articulated by Ulansey, of reducing cognitive dissonance. Interestingly,
the class material ultimately redeems Jesus of his own reputation, arguably
in another move to reduce cognitive dissonance in the failure of the
supernatural Jesus to comfort us. He is reimagined yet again, essentially,
as the first depth psychologist, an embodiment of the notion that that
kingdom of god is within.
The "eternal return" here is not just of the descending and
ascending god himself, but, as Nietzsche suggests, of the entire circle,
a complete mythos - one that requires not just a god that reduces cognitive
dissonance, but an apocalyptic imagination itself. It feels specious
to me to recognize, on the one hand, that the mythological Christ reduces
dissonance in the early imagining of him (as well as diminishing the
fear of death in our own time), but fail to acknowledge the literal
need for an apocalyptic-scale fantasy. That is what the Hebrew priests
initially did. A political crisis was more broadly re-imagined as the
end of the world in service to their god. This in turn produced a fear-based
motive for faith. Similarly, the crucifixion was imagined as apocalyptic
- in order to produce a new motive for faith.
I think we find ourselves in very much the same situation now. Although
we are undoubtedly in all sorts of planetary crisis - from the ecological
to the political - a great number of people, from all strata of intellectual
life, seem highly invested in imagining an apocalyptic fate in order
to promote what we might call the Millenial Eco-Christ. (I am making
a psychological, not an empirical observation on world ecological health
Millenialism, for example, is fundamentally an apocalyptic religion
that imagines retribution in natural disasters. Once again, god (this
time as Sophia) is going to expel man from the Garden of Eden for his
offenses against its pristine innocence. The only survivors will be
the ecologically minded believers who have fled to pods on mountaintops
(an interesting repetition of Eliade's "mountain" theme) -
or, bizarrely, who have escaped the planet altogether, like the members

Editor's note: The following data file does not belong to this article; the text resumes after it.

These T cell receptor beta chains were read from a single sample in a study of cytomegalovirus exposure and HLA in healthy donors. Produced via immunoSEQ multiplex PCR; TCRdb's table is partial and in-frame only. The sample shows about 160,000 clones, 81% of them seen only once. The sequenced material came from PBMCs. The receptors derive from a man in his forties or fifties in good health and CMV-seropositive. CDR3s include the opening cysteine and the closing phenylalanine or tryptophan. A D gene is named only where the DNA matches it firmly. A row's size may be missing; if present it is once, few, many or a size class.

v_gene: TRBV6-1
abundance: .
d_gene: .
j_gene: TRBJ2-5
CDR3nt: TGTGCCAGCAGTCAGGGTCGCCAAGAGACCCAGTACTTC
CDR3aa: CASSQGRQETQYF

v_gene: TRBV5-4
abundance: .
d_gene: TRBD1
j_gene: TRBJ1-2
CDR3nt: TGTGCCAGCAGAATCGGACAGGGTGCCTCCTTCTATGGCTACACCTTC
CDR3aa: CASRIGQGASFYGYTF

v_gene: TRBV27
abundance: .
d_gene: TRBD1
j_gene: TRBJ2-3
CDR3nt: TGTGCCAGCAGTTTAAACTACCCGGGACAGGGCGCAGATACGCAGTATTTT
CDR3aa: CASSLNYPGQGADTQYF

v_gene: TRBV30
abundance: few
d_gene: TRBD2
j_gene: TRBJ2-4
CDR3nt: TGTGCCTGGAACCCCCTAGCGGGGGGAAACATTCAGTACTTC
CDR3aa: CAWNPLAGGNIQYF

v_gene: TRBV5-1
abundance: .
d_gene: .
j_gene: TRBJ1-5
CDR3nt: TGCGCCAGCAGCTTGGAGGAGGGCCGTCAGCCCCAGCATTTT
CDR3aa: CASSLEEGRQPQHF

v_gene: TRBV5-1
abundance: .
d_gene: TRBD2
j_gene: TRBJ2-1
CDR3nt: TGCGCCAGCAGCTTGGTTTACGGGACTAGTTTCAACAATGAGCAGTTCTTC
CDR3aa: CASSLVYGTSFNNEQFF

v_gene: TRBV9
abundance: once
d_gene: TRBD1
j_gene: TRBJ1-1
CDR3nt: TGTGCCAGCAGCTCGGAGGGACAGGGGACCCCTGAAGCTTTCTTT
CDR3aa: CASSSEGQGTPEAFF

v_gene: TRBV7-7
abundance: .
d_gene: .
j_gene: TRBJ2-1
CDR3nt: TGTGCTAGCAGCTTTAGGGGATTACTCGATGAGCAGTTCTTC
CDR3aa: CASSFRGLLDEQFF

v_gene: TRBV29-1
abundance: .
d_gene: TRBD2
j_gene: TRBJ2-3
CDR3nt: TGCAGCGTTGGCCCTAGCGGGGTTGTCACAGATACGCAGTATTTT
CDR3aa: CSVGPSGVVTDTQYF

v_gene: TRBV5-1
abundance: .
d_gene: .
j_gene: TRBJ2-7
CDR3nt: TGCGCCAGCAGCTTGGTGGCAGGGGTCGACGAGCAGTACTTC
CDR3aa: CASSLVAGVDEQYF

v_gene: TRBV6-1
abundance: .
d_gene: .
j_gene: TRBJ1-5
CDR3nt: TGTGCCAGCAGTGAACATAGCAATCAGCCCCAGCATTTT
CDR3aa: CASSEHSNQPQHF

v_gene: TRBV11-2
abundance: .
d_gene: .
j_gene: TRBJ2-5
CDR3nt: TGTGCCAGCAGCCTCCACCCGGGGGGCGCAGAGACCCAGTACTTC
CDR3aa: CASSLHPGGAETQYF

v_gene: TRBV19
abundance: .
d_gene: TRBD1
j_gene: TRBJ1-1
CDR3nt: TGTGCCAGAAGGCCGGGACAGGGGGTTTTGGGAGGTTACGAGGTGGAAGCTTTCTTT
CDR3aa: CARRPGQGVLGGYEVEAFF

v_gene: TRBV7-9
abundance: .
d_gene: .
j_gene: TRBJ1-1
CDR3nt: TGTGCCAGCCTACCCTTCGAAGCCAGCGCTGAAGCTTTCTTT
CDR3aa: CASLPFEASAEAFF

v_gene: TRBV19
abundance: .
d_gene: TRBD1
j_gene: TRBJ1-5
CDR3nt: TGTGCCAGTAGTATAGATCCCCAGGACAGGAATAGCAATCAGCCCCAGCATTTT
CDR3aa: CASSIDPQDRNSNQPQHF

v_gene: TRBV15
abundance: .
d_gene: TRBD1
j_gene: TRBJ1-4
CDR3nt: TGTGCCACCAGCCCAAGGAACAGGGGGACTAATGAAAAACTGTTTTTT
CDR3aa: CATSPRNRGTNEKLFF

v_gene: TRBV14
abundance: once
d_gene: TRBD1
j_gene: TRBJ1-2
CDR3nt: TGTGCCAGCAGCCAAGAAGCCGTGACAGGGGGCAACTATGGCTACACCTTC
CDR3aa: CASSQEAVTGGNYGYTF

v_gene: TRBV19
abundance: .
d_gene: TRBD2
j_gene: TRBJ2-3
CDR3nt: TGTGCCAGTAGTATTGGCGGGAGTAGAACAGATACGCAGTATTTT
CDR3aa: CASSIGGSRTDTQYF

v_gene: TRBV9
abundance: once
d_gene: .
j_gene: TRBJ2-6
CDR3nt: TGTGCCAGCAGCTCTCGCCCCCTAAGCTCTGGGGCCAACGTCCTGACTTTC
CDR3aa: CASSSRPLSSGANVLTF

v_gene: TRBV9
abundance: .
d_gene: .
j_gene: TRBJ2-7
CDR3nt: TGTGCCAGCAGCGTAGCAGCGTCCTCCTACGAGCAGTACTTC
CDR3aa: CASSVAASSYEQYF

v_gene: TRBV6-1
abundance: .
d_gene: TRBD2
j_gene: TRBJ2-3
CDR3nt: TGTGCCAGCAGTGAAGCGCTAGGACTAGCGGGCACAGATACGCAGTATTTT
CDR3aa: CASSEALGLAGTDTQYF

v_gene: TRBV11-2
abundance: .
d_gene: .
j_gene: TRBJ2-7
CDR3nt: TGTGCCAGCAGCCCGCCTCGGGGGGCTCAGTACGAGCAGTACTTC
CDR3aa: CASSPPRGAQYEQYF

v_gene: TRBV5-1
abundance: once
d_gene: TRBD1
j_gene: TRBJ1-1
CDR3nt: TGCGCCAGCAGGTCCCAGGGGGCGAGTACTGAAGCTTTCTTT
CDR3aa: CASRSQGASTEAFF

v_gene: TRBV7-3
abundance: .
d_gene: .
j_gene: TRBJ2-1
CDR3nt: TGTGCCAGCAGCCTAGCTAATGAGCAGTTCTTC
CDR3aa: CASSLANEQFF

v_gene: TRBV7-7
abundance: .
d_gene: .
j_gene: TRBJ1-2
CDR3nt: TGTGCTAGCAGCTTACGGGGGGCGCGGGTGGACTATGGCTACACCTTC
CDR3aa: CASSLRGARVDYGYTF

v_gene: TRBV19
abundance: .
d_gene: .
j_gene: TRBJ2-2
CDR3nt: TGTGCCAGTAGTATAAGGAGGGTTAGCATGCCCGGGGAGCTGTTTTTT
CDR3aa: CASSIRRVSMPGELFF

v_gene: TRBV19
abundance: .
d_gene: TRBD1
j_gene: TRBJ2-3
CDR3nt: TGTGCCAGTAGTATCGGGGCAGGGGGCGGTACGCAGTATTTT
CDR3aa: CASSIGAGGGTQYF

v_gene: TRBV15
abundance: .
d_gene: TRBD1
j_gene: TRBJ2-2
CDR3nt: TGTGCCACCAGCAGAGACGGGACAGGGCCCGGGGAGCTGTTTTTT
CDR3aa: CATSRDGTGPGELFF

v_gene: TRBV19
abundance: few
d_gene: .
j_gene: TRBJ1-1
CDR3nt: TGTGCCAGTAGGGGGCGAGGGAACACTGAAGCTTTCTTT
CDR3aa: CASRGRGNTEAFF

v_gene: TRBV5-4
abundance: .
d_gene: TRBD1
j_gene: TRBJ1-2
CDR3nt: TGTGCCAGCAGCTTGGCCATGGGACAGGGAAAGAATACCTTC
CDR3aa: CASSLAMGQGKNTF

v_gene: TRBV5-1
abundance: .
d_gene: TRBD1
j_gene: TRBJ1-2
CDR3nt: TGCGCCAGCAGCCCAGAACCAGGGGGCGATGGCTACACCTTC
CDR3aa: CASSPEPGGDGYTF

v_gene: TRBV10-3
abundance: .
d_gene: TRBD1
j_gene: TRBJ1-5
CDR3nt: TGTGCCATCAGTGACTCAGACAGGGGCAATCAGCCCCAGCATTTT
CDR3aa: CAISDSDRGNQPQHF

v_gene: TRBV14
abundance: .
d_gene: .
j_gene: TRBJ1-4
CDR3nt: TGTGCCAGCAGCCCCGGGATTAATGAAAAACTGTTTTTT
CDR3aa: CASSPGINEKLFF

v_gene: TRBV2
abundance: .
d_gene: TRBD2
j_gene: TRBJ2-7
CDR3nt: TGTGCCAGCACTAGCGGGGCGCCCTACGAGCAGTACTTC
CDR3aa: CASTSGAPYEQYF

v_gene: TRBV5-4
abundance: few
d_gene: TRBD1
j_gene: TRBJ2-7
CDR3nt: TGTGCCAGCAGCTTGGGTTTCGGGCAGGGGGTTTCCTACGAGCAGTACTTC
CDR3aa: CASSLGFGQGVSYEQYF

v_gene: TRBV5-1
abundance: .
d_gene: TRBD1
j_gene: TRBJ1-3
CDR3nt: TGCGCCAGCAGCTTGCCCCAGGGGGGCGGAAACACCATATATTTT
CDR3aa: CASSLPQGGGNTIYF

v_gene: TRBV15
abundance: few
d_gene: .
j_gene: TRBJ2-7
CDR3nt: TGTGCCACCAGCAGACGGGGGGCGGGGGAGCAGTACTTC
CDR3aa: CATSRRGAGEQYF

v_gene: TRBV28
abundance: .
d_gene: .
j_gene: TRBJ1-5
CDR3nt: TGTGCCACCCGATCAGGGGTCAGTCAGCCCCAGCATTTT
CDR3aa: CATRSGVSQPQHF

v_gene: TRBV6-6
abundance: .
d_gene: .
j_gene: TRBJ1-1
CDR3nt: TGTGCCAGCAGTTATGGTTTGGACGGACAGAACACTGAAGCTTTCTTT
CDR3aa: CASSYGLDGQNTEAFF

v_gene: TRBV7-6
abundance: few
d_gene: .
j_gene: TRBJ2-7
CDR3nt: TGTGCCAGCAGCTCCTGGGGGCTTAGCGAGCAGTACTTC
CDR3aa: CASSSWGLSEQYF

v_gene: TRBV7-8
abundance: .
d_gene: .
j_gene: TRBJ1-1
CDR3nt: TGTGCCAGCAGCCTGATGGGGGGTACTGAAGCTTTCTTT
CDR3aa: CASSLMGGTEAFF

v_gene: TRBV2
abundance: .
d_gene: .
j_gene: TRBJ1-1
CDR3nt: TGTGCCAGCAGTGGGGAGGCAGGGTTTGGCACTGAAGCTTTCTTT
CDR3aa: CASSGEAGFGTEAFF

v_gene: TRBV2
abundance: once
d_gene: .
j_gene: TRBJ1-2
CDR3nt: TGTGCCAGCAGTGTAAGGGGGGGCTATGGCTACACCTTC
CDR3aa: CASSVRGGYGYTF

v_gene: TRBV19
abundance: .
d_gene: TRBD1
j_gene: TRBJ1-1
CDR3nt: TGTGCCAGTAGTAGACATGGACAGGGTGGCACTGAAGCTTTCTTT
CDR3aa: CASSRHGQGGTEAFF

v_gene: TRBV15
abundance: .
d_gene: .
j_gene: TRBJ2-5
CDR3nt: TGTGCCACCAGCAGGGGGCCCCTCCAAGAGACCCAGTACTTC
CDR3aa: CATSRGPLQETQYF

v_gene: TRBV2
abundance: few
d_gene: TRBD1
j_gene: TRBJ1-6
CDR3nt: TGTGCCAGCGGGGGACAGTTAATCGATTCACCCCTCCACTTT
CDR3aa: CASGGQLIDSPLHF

of the Heaven's Gate cult.
Respectable scientists and mystics alike announce that the planet's
termination will be irreversible if we do not begin its repair in 15
years. In other words, if we do not join with their agendas, we will
perish. The choice of 15 years, which hasn't seemed to change in 20
years, of course adds the sense of personal suffering we will all endure
like the heroine of Todd Hayne's "Safe," coughing as she heads
for a germ-free pod in the California mountains, under the eye of an
eco-priest. There will be no life at all if we do not heed the call.
The technology in which we have put our faith - the computer - will
turn on us in the form of the Y2K bug unless spirit is allowed to migrate
to the internet. Alex Heard's new book, Apocalypse Pretty Soon: Travels
in End-Time America, documents a staggering number of millennial
cults - most awaiting the Eco-Christ.
Nietzsche requires us to look directly at how profoundly our need to
"destroy ourselves" is in itself, so that we do not subsume
our agendas in the moralism that pervades the millennial movement as
thoroughly as it pervaded the world of the ancients. Even if we preserve
a sense of causal relationships, if we speak of mythical time as being
outside linear time, we cannot say that crisis constellates Christ.
We can as well say that Christ constellates the need for apocalypse.
The "future" constellates the "present," or, perhaps,
Nietzsche might say that organization constellates chaos.
In the depth psychological tradition, we speak of Thanatos and Eros.
Freud identified these as two drives operating simultaneously in the
individual. Like Nietzsche he did not see these as causally related.
Something in the psyche yearns for its own destruction; something else
yearns for creation. The two drives operate at depth independent of
circumstance and it is only by the modus of repression and morality
(enforced by guilt) that Thanatos does not overwhelm us, though it does
at times, of course - in wars and acts of violence.
Jung's Christianized reframing of this, that one may transcend the opposites
in the figure of the Self, is Eliade's comfort. Nietzsche, almost dreadfully,
stands not just against Jung but against Freud as well. To him, the
drives must be given their complete freedom and then the circle of possibility
will be enlarged enough to permit those permutations of possibility,
those as yet unseen worlds, to come into existence - not as transcendental
realities but as simply new realities. It is a terrifying idea to imagine
what misery might arise in the reversal of morality, but, then we aren't
on the brink of salvation, either.